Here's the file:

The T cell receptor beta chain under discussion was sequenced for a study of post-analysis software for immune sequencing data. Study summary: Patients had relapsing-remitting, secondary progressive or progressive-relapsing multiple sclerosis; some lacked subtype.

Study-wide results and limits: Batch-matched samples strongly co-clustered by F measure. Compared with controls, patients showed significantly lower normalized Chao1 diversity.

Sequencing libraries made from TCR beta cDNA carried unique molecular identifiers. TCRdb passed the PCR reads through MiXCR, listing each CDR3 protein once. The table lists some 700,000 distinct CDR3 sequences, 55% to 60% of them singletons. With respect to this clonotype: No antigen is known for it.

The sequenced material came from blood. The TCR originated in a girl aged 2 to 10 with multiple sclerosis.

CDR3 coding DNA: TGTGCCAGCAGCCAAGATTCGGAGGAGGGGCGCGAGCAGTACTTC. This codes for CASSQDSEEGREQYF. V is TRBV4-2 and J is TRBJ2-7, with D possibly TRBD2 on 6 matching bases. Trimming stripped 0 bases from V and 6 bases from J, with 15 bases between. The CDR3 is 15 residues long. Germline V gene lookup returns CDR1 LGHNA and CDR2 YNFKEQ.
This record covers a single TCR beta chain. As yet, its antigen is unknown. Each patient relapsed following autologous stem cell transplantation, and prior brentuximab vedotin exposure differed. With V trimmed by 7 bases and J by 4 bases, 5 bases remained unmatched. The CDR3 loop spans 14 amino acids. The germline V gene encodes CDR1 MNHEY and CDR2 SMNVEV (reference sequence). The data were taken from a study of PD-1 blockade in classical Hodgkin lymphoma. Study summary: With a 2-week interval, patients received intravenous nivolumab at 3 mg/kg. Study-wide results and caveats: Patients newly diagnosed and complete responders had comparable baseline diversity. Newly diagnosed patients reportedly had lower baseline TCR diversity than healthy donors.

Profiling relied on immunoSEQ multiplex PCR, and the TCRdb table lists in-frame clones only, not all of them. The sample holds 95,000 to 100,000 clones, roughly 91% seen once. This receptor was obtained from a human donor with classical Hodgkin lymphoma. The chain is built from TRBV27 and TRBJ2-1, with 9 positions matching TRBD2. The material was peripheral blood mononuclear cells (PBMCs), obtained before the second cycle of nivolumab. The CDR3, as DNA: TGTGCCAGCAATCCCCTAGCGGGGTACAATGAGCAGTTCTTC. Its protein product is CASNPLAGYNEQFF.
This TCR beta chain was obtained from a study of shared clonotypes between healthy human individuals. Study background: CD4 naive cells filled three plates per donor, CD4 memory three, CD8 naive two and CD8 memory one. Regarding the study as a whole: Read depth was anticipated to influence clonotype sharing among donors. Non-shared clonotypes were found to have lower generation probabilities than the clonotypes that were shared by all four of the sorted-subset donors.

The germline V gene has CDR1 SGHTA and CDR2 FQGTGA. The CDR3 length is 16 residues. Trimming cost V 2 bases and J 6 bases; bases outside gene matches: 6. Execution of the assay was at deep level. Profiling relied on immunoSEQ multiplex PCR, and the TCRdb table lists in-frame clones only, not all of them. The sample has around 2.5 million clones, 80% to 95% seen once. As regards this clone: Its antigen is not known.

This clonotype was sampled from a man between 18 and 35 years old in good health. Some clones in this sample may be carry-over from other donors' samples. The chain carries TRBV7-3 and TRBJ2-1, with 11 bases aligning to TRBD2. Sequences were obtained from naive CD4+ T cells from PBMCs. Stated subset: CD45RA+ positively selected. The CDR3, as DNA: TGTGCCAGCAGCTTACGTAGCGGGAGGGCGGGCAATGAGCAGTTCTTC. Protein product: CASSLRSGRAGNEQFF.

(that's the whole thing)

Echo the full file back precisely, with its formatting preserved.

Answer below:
The T cell receptor beta chain under discussion was sequenced for a study of post-analysis software for immune sequencing data. Study summary: Patients had relapsing-remitting, secondary progressive or progressive-relapsing multiple sclerosis; some lacked subtype.

Study-wide results and limits: Batch-matched samples strongly co-clustered by F measure. Compared with controls, patients showed significantly lower normalized Chao1 diversity.

Sequencing libraries made from TCR beta cDNA carried unique molecular identifiers. TCRdb passed the PCR reads through MiXCR, listing each CDR3 protein once. The table lists some 700,000 distinct CDR3 sequences, 55% to 60% of them singletons. With respect to this clonotype: No antigen is known for it.

The sequenced material came from blood. The TCR originated in a girl aged 2 to 10 with multiple sclerosis.

CDR3 coding DNA: TGTGCCAGCAGCCAAGATTCGGAGGAGGGGCGCGAGCAGTACTTC. This codes for CASSQDSEEGREQYF. V is TRBV4-2 and J is TRBJ2-7, with D possibly TRBD2 on 6 matching bases. Trimming stripped 0 bases from V and 6 bases from J, with 15 bases between. The CDR3 is 15 residues long. Germline V gene lookup returns CDR1 LGHNA and CDR2 YNFKEQ.
This record covers a single TCR beta chain. As yet, its antigen is unknown. Each patient relapsed following autologous stem cell transplantation, and prior brentuximab vedotin exposure differed. With V trimmed by 7 bases and J by 4 bases, 5 bases remained unmatched. The CDR3 loop spans 14 amino acids. The germline V gene encodes CDR1 MNHEY and CDR2 SMNVEV (reference sequence). The data were taken from a study of PD-1 blockade in classical Hodgkin lymphoma. Study summary: With a 2-week interval, patients received intravenous nivolumab at 3 mg/kg. Study-wide results and caveats: Patients newly diagnosed and complete responders had comparable baseline diversity. Newly diagnosed patients reportedly had lower baseline TCR diversity than healthy donors.

Profiling relied on immunoSEQ multiplex PCR, and the TCRdb table lists in-frame clones only, not all of them. The sample holds 95,000 to 100,000 clones, roughly 91% seen once. This receptor was obtained from a human donor with classical Hodgkin lymphoma. The chain is built from TRBV27 and TRBJ2-1, with 9 positions matching TRBD2. The material was peripheral blood mononuclear cells (PBMCs), obtained before the second cycle of nivolumab. The CDR3, as DNA: TGTGCCAGCAATCCCCTAGCGGGGTACAATGAGCAGTTCTTC. Its protein product is CASNPLAGYNEQFF.
This TCR beta chain was obtained from a study of shared clonotypes between healthy human individuals. Study background: CD4 naive cells filled three plates per donor, CD4 memory three, CD8 naive two and CD8 memory one. Regarding the study as a whole: Read depth was anticipated to influence clonotype sharing among donors. Non-shared clonotypes were found to have lower generation probabilities than the clonotypes that were shared by all four of the sorted-subset donors.

The germline V gene has CDR1 SGHTA and CDR2 FQGTGA. The CDR3 length is 16 residues. Trimming cost V 2 bases and J 6 bases; bases outside gene matches: 6. Execution of the assay was at deep level. Profiling relied on immunoSEQ multiplex PCR, and the TCRdb table lists in-frame clones only, not all of them. The sample has around 2.5 million clones, 80% to 95% seen once. As regards this clone: Its antigen is not known.

This clonotype was sampled from a man between 18 and 35 years old in good health. Some clones in this sample may be carry-over from other donors' samples. The chain carries TRBV7-3 and TRBJ2-1, with 11 bases aligning to TRBD2. Sequences were obtained from naive CD4+ T cells from PBMCs. Stated subset: CD45RA+ positively selected. The CDR3, as DNA: TGTGCCAGCAGCTTACGTAGCGGGAGGGCGGGCAATGAGCAGTTCTTC. Protein product: CASSLRSGRAGNEQFF.